9. Boxplot ChartA

boxplot chartshows the distributions of one or more sets of numerical data by using boxes and lines. They are designed to offer a high degree of detail in a visual representation or a data summary. The central 50% of the data, or the middle region, is represented by the range of boxes, which make up the majority of the chart in a box plot.A line that shows the median value is also visible inside the boxes. The lines (whiskers) coming out of each box represent the other half of the data. This boxplot chart is quite popular in the financial field and in research.

10. PictographsPictographs are one of the more aesthetically pleasing forms of graphs and charts that show numerical data by using icons or pictorial symbols to represent data sets. These statistical methods of data visualization are relatively simple to understand.

A Pictograph makes use of pictures or symbols to represent the data. One or more units from a particular dataset can be represented by each image or symbol. For instance, to show how many books a store sold over a few months, you could use an image of a book.

11. Bubble ChartBubble charts are incredibly helpful graph types that allow you to compare relationships between three different numerical data dimensions. That is the Y-axis data, the X-axis data, and the bubble size data.

These charts are among the most useful data graph forms for quickly comparing many values or sets of data, which are bubble charts. Bubble charts and plots are highly effective tools for showing relationships between various product categories, revenue streams, investment risks, expenses, and other related information.

12. Gantt ChartProject timelines are shown on Gantt charts. The project’s duration, shown in days, weeks, months, or years, is represented by the horizontal axis. Every project is shown on the chart as a bar on the vertical axis.

Along with the task’s start and end dates, the bar’s length is sometimes indicated with a vertical line that indicates the current date. Gantt charts are a useful tool for project managers to track the status and development of individual tasks.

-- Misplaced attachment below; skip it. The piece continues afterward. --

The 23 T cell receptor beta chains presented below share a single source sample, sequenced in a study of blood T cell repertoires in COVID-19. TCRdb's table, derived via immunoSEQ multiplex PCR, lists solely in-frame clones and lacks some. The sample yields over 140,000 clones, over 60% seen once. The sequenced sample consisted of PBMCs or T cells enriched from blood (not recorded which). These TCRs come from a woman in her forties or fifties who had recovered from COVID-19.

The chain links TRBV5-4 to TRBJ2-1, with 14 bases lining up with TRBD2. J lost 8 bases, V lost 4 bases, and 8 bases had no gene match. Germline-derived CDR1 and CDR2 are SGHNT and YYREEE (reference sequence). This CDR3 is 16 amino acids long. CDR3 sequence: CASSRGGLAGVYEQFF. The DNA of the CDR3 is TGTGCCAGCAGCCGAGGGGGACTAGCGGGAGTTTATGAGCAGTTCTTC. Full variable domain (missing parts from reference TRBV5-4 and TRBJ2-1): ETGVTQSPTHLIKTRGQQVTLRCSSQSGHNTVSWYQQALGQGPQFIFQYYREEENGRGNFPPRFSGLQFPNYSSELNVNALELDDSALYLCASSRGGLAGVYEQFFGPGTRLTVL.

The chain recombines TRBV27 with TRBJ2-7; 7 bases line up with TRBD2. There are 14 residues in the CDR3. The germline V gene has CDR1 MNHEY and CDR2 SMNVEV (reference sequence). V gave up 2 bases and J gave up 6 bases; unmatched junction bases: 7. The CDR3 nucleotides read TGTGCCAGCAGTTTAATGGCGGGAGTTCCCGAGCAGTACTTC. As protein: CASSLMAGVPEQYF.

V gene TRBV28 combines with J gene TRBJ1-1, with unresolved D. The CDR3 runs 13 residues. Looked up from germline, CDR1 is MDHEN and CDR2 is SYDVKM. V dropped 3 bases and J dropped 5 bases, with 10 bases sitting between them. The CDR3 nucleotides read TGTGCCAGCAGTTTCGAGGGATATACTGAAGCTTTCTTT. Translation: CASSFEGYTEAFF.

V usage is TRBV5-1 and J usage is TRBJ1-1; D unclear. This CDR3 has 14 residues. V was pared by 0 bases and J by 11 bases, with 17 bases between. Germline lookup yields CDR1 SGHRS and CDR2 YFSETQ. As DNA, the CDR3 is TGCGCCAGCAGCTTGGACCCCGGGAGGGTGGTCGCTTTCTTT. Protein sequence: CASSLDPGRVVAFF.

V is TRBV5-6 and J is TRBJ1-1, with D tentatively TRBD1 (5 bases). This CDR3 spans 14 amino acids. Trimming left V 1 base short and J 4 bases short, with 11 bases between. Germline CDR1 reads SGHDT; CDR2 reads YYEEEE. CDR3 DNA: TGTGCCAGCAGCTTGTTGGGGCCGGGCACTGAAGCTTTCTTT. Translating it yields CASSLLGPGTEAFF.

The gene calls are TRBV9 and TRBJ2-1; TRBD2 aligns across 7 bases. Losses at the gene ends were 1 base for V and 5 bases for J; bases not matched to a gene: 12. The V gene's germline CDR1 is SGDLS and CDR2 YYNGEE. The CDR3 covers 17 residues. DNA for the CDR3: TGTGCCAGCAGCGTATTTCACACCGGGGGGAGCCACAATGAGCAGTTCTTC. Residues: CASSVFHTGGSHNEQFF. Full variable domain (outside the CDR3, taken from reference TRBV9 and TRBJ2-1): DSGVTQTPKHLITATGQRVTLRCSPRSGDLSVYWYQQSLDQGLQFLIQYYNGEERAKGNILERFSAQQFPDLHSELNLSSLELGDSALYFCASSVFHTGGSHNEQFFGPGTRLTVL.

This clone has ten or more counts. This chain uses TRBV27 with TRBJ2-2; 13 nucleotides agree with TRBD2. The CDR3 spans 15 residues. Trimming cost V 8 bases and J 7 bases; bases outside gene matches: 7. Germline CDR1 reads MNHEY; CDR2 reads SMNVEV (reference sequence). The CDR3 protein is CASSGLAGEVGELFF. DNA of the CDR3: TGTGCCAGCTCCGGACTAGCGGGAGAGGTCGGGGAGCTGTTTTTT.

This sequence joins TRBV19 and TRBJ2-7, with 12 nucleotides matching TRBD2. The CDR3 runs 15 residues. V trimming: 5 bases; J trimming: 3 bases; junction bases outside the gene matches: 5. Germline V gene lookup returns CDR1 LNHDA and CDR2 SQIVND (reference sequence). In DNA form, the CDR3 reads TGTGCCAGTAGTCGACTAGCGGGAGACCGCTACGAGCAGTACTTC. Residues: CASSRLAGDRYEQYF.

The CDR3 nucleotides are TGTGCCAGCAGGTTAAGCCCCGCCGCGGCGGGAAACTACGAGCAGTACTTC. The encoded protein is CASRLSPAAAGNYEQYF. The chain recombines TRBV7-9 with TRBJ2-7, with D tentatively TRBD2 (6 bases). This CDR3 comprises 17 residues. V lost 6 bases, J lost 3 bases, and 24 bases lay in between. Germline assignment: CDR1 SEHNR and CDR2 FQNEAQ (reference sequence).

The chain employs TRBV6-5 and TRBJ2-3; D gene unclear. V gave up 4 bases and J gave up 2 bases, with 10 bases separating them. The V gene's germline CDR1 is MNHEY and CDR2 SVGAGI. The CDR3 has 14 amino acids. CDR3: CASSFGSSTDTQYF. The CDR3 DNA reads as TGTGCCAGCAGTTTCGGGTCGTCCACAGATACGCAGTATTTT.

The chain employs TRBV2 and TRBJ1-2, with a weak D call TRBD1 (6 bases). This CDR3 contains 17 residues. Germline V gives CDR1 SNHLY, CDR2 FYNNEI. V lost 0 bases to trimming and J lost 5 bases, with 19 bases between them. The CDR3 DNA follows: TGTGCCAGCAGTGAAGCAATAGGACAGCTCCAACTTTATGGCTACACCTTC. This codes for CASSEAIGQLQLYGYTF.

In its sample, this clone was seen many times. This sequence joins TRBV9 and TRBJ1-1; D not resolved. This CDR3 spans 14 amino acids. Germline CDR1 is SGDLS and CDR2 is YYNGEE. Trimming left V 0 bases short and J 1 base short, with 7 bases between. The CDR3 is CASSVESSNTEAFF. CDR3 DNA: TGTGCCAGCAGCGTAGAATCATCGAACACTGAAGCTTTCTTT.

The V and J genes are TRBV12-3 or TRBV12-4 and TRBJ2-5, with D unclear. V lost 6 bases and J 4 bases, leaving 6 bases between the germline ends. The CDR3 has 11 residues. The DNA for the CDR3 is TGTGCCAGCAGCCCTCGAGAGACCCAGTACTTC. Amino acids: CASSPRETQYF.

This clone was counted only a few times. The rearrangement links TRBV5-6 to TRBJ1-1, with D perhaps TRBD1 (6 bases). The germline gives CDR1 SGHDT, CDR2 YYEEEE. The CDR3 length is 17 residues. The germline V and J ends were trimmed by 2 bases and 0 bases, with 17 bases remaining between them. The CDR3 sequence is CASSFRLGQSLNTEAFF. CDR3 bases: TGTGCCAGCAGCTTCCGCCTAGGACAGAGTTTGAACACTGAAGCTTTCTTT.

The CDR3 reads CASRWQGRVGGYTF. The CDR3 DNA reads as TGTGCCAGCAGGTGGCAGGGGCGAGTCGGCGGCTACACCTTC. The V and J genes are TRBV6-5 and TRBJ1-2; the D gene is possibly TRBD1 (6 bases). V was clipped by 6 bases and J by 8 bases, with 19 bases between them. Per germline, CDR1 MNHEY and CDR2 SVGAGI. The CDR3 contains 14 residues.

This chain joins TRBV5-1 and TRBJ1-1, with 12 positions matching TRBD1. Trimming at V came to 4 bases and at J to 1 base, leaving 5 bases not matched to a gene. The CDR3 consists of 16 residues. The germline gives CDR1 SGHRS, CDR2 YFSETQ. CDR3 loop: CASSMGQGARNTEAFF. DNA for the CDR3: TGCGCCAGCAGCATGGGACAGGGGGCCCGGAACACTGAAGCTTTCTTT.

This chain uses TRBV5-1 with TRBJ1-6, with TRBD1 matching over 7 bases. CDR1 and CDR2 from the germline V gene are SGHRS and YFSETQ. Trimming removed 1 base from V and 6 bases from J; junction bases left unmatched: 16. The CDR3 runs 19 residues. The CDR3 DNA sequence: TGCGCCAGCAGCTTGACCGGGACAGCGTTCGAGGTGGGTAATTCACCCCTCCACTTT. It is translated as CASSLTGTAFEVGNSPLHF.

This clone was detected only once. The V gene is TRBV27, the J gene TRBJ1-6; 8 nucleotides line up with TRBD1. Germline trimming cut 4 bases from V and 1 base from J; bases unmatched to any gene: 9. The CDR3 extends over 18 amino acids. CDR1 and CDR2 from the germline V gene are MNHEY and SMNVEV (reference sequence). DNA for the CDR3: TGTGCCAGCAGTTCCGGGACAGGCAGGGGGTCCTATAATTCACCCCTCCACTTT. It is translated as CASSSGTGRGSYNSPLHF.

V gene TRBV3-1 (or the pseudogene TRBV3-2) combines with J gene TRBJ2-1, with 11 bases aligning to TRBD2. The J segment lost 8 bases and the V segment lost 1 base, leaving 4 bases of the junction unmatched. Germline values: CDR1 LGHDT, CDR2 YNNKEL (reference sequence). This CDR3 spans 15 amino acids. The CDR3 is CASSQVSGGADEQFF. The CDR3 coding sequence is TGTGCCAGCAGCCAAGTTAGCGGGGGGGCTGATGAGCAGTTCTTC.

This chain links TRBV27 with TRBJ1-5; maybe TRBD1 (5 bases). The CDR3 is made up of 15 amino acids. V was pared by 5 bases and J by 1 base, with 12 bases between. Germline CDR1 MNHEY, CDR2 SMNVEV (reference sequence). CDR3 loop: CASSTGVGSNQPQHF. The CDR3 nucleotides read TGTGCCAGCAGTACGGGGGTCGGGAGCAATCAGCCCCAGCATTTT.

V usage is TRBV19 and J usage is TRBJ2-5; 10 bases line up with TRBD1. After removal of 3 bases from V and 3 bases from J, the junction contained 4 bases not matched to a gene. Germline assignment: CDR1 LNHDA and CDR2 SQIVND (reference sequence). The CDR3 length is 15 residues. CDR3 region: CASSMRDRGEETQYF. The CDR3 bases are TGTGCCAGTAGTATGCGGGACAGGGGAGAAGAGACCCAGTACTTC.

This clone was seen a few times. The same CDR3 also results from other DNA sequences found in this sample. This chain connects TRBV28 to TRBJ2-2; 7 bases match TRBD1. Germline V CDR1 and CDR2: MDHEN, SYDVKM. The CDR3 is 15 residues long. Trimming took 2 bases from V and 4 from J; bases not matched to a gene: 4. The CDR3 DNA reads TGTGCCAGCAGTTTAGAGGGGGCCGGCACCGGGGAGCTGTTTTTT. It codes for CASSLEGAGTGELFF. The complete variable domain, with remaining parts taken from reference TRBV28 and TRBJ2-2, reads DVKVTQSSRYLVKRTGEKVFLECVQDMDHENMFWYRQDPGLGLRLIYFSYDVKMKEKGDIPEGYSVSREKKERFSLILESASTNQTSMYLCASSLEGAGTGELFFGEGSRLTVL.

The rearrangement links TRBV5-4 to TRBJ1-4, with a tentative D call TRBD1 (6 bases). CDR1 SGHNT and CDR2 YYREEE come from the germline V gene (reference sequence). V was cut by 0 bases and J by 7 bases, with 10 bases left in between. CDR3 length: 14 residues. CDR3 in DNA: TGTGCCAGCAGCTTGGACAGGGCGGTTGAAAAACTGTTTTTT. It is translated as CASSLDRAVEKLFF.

13. Dot PlotIn a Dot plot data is represented with dots. When there are several different groups in the values and the data is relatively small, a dot plot is used. The dot plots are arranged with the most common value appearing first. Dot column height therefore indicates the frequency for that value. Dot plots graphs are very useful when the variable is categorical or quantitative.

14. Flow ChartUsing arrows to connect the various box kinds that represent the steps in a workflow or process, flow charts show the sequence in which the steps are completed. There might be many starts and endings to these flow charts, along with an endless number of paths and travels in between.

While a simple flow chart can be used for basic process from A to B to C, the diagrams are commonly used to illustrate more complex sequences with multiple conditions. Flowcharts are widely used for planning and execution, client onboarding, organizational charts, training materials, SOPs, and more.

15. Funnel ChartFunnel charts are used to show how values progress through several phases. The top of them is the widest, while the bottom is the narrowest. When monitoring a sales process, funnel charts are quite useful. They are useful for showing website traffic, which includes the quantity of visitors, pages read, and downloads.

16. Heatmap GraphsA heatmap shows variances in the data, including correlations, trends, and patterns. It achieves this by directly representing the values using data labels and color, or intensity. A heatmap’s data is arranged in a table format. A heatmap can be used as a graphic to study the data and provide guidance on where to find specific angles, additional points of view, or outliers.

17. Column ChartsColumn charts are the most basic and adaptable kind of visualization in data analytics. Bars representing data are proportionate to the values they represent in the horizontal chart. Data from several categories can be compared effectively with column charts. They also help viewers identify patterns more quickly by showing rankings and order within a dataset.

18. Exponential GraphAn exponential graph is a curve that shows the exponential function. An exponential function graph has a horizontal asymptote and, depending on the situation can have either a decreasing or increasing slope.

The visual representation of exponential functions is important as they can be used to illustrate a variety of real-world phenomena, including the spread of diseases and national population increase.